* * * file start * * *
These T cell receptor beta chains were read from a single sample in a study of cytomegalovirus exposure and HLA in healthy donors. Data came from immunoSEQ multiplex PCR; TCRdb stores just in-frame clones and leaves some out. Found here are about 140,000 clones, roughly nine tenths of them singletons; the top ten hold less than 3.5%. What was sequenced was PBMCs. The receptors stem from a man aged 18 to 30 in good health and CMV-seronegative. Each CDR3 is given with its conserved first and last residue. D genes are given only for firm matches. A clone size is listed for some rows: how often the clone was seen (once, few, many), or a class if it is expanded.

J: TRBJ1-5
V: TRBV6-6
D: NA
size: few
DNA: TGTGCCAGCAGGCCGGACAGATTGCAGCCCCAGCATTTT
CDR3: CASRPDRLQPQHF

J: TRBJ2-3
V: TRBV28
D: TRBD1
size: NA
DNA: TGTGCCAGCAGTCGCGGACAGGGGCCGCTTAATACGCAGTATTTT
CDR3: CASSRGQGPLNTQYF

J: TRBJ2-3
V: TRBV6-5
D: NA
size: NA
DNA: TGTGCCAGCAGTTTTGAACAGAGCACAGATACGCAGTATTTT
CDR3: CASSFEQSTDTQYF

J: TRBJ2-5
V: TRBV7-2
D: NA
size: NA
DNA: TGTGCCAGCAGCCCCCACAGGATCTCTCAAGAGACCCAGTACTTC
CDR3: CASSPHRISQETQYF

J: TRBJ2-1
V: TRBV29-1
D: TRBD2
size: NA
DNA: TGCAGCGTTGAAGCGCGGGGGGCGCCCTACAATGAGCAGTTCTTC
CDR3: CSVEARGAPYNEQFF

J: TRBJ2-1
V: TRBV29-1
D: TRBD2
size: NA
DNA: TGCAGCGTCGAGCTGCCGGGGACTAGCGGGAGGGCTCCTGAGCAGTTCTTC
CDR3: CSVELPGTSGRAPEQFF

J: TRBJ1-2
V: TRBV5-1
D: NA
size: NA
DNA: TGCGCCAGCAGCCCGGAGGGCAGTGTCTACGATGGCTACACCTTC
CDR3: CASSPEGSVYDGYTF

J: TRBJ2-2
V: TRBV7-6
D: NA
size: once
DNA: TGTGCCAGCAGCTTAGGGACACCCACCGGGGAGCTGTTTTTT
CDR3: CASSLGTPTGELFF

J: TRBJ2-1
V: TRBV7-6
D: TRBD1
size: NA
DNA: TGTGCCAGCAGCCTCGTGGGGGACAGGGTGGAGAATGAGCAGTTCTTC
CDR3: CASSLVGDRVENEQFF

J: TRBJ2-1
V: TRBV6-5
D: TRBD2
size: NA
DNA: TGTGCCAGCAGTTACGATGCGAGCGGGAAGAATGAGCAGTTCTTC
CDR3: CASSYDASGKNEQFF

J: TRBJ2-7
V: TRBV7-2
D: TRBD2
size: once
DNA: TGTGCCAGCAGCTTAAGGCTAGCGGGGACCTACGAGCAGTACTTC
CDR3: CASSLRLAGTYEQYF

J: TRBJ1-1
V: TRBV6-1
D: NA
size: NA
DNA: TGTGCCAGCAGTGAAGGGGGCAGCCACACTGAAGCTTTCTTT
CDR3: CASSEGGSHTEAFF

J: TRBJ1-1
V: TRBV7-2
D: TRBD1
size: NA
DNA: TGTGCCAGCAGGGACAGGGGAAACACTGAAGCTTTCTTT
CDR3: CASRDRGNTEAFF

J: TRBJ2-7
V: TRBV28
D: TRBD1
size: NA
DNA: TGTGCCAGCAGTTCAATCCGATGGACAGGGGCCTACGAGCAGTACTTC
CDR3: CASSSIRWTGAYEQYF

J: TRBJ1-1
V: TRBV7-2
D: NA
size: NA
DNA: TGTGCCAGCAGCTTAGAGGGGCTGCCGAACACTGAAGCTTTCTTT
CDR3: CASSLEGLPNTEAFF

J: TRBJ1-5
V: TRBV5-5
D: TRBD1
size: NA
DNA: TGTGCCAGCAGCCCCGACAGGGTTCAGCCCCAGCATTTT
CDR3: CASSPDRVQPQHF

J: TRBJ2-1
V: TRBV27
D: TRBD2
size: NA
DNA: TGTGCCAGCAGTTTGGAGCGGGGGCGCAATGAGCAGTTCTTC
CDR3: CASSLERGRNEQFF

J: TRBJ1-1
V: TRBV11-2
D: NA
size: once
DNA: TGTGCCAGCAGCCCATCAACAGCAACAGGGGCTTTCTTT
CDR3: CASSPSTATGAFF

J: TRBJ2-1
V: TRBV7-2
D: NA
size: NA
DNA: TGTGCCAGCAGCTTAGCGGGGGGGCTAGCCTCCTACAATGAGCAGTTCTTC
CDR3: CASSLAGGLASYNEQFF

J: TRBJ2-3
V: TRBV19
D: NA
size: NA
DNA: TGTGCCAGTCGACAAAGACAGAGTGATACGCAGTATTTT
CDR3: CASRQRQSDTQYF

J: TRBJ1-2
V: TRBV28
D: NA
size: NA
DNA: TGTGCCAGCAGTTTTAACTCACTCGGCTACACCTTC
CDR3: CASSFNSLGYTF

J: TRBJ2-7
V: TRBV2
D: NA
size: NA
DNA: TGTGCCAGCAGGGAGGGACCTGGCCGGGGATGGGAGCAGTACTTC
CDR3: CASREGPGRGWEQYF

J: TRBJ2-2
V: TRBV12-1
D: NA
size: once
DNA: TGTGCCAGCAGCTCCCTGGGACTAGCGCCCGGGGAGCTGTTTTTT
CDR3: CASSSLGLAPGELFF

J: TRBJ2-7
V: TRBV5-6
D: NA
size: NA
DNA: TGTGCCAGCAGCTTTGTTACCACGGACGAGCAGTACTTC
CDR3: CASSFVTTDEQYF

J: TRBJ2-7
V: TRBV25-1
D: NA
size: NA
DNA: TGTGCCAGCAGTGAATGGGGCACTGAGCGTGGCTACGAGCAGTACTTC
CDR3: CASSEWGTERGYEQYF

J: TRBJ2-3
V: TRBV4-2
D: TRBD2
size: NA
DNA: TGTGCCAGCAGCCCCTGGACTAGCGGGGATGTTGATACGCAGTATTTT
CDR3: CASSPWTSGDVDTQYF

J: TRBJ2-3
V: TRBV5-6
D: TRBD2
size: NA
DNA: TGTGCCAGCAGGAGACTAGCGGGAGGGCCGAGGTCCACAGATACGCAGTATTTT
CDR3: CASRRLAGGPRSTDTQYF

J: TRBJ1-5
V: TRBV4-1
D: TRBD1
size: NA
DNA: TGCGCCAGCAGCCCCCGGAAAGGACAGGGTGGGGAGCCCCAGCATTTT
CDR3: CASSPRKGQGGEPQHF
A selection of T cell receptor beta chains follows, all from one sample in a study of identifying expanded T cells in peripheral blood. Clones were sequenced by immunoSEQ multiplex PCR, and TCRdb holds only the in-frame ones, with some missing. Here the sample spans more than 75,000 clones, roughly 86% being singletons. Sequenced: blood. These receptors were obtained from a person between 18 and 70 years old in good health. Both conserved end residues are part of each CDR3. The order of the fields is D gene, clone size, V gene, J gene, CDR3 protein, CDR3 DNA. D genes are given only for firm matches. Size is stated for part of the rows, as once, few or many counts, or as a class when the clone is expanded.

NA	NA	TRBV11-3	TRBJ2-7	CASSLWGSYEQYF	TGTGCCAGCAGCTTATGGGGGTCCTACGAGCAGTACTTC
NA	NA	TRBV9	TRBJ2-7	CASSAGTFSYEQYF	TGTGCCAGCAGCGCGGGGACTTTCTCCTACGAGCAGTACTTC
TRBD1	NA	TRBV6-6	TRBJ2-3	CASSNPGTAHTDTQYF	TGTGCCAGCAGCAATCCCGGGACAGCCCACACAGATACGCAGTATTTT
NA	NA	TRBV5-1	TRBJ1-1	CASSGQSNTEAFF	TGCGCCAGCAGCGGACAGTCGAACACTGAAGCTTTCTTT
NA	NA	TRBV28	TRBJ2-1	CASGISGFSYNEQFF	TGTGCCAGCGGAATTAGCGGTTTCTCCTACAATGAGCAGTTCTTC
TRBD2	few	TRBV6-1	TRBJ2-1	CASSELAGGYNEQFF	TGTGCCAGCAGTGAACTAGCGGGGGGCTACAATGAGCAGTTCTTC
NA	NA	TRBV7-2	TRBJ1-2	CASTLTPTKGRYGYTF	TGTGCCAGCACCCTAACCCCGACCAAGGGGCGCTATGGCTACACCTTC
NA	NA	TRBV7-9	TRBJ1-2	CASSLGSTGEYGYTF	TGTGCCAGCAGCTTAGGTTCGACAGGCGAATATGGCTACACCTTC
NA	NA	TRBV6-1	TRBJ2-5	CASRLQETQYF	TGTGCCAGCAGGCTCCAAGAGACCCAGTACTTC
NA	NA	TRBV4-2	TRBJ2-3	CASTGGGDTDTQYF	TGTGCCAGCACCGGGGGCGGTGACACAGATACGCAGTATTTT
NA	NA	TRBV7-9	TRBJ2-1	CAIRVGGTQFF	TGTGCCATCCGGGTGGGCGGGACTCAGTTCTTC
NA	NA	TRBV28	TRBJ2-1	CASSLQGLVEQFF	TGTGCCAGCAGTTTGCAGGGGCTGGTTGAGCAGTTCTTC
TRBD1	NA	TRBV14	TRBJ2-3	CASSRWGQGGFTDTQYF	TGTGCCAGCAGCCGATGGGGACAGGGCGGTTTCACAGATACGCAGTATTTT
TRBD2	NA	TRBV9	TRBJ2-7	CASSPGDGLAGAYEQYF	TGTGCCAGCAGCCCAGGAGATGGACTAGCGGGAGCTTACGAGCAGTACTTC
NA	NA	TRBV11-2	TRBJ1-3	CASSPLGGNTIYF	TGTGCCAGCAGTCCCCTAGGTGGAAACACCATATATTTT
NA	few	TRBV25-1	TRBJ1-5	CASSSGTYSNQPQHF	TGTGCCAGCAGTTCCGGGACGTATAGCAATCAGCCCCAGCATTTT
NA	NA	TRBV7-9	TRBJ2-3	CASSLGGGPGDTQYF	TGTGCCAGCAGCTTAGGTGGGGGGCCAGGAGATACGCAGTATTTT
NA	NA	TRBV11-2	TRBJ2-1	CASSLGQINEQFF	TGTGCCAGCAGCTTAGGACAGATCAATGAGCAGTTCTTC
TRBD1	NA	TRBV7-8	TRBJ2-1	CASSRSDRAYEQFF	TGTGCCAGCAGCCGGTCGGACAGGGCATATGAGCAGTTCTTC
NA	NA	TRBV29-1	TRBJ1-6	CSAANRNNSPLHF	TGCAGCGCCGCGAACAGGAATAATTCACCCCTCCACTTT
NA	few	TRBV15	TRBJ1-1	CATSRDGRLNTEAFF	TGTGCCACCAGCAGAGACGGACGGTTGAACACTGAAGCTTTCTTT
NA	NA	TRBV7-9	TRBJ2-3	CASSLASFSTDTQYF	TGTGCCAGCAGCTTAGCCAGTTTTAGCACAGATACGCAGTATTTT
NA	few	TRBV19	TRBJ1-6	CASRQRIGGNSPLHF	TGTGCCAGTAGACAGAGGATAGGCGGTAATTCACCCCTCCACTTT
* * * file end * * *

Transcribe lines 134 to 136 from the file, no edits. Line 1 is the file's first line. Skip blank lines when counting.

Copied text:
J: TRBJ2-2
V: TRBV12-1
D: NA